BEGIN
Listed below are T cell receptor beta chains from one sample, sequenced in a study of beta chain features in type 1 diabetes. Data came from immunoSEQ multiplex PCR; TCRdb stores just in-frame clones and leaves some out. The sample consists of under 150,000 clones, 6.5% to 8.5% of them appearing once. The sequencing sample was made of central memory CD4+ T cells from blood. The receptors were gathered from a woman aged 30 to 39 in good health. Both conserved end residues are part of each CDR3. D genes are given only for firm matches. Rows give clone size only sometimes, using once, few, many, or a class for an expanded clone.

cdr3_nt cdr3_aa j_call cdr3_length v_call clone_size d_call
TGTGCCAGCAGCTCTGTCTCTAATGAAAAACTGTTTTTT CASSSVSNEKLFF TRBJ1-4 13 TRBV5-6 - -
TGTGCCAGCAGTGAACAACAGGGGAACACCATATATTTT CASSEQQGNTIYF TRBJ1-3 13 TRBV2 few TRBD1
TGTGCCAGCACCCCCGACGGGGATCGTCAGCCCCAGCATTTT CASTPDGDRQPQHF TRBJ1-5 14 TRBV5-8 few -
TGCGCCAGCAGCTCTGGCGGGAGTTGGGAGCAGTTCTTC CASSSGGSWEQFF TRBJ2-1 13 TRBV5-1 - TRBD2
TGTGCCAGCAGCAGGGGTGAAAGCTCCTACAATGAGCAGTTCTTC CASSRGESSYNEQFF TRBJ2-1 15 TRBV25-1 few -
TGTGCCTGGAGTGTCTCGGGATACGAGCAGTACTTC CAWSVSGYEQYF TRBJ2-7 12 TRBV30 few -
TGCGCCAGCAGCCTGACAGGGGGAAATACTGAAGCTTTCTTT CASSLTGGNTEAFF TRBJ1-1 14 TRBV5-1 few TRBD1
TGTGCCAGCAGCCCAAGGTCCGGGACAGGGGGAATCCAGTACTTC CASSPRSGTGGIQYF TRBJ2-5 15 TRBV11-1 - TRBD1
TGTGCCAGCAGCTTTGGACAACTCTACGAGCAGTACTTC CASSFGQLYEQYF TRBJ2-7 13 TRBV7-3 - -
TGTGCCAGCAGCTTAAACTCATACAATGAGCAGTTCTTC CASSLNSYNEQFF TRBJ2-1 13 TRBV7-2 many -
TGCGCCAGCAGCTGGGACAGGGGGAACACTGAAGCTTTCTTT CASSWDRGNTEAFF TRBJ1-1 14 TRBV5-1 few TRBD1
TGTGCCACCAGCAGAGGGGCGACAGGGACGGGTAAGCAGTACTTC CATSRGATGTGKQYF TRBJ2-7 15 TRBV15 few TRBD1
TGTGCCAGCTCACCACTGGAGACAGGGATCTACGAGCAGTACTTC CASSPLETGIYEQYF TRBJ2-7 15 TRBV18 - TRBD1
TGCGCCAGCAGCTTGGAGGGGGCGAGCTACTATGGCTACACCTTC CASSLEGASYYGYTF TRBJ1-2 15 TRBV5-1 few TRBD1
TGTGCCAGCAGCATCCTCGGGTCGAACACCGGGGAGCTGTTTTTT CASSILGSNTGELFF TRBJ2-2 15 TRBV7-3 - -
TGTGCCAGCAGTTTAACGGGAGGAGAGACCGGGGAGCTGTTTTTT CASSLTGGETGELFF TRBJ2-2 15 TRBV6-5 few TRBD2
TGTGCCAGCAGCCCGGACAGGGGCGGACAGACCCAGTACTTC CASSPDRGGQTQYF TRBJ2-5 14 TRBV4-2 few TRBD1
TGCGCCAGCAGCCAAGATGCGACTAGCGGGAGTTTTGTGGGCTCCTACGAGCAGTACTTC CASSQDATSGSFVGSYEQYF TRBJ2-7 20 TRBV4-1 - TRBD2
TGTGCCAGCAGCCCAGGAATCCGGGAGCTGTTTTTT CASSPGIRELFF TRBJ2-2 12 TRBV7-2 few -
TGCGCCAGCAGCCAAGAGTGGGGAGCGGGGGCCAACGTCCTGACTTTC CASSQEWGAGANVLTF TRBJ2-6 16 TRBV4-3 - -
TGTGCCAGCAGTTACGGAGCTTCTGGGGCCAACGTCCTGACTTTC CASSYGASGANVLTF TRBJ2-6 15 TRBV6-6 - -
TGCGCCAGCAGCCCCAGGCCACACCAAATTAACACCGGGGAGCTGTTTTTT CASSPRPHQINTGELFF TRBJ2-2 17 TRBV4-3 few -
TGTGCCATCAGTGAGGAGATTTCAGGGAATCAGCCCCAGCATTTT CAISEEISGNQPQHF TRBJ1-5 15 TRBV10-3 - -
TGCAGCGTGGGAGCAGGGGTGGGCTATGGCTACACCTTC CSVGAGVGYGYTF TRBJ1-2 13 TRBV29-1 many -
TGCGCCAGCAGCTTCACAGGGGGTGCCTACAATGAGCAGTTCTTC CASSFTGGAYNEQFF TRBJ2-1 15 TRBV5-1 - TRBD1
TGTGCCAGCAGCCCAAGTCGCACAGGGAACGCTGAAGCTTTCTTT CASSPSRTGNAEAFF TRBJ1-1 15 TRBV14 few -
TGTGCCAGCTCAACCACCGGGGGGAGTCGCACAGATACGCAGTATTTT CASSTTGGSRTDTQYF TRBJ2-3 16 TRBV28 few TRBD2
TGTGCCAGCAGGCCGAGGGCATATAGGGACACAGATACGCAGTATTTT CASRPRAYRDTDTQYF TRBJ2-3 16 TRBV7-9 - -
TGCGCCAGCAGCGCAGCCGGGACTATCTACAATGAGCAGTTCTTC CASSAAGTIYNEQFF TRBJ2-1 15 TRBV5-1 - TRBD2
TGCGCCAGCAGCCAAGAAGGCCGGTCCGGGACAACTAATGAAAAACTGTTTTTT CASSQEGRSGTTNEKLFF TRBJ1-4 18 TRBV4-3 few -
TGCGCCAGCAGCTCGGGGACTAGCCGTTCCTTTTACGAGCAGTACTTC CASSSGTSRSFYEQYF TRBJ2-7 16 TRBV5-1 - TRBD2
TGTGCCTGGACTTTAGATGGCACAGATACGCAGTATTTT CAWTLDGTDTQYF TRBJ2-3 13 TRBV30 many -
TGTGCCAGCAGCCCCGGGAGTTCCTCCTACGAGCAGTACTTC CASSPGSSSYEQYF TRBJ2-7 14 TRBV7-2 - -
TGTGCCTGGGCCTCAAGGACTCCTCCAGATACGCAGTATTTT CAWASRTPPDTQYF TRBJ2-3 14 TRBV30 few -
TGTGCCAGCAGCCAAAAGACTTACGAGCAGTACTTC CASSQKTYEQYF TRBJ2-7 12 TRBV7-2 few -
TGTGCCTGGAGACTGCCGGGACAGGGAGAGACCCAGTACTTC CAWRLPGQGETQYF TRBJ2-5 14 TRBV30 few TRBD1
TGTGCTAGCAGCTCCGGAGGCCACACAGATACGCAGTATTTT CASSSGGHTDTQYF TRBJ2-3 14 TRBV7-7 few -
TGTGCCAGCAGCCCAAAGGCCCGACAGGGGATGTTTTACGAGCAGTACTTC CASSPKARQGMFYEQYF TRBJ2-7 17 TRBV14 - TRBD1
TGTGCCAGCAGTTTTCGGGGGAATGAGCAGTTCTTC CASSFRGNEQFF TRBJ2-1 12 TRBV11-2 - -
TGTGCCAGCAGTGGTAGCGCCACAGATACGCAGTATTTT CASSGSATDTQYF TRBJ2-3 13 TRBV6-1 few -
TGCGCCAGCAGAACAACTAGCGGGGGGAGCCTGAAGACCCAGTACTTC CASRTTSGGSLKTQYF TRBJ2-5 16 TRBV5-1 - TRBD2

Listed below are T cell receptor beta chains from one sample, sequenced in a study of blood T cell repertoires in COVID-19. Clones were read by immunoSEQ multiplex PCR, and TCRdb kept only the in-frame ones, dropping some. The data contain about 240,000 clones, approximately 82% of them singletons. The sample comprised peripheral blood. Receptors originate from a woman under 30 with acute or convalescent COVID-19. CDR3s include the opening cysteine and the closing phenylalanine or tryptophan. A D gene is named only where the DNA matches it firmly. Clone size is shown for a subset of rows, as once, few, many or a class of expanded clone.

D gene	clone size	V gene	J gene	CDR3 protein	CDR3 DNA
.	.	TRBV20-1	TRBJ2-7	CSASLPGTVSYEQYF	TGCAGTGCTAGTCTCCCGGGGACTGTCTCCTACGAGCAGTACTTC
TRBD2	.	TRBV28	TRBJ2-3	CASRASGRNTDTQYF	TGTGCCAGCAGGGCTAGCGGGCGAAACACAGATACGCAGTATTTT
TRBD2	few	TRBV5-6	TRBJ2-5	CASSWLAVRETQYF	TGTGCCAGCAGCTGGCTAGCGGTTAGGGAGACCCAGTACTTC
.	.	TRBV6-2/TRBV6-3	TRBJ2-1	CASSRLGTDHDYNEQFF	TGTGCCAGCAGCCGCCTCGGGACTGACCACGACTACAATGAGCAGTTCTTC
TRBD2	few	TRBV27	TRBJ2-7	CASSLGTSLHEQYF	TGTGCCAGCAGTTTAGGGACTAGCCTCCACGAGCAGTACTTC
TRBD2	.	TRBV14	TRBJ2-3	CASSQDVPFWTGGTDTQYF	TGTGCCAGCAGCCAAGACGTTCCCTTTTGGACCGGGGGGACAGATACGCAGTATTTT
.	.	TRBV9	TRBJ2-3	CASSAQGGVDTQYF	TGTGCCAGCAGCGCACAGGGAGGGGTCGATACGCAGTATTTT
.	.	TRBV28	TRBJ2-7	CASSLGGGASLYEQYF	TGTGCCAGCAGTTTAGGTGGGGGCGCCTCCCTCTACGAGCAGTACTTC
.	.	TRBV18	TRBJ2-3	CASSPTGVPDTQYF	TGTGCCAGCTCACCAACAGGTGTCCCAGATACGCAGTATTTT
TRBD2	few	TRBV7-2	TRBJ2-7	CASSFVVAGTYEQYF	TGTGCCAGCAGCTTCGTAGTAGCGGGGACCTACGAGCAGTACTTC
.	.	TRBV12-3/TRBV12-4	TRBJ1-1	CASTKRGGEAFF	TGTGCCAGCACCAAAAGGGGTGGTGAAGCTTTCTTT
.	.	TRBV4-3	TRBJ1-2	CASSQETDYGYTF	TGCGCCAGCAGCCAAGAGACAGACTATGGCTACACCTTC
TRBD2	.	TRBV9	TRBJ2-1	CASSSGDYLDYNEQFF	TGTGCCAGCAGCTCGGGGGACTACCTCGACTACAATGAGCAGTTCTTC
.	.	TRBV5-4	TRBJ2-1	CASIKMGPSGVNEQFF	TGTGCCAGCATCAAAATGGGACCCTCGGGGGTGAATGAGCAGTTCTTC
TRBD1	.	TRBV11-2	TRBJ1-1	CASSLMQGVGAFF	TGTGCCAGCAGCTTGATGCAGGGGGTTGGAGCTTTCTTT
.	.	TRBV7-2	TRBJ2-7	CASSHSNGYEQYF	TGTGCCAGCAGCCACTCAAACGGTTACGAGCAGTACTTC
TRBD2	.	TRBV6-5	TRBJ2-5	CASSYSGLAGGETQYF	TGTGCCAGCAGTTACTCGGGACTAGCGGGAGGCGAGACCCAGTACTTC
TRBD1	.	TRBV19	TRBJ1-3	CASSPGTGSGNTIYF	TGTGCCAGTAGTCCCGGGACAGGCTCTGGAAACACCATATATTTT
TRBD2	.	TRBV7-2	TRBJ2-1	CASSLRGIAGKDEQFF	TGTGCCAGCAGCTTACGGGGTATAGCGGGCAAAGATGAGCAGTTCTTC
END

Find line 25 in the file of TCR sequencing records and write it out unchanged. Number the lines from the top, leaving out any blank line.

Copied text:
TGTGCCATCAGTGAGGAGATTTCAGGGAATCAGCCCCAGCATTTT CAISEEISGNQPQHF TRBJ1-5 15 TRBV10-3 - -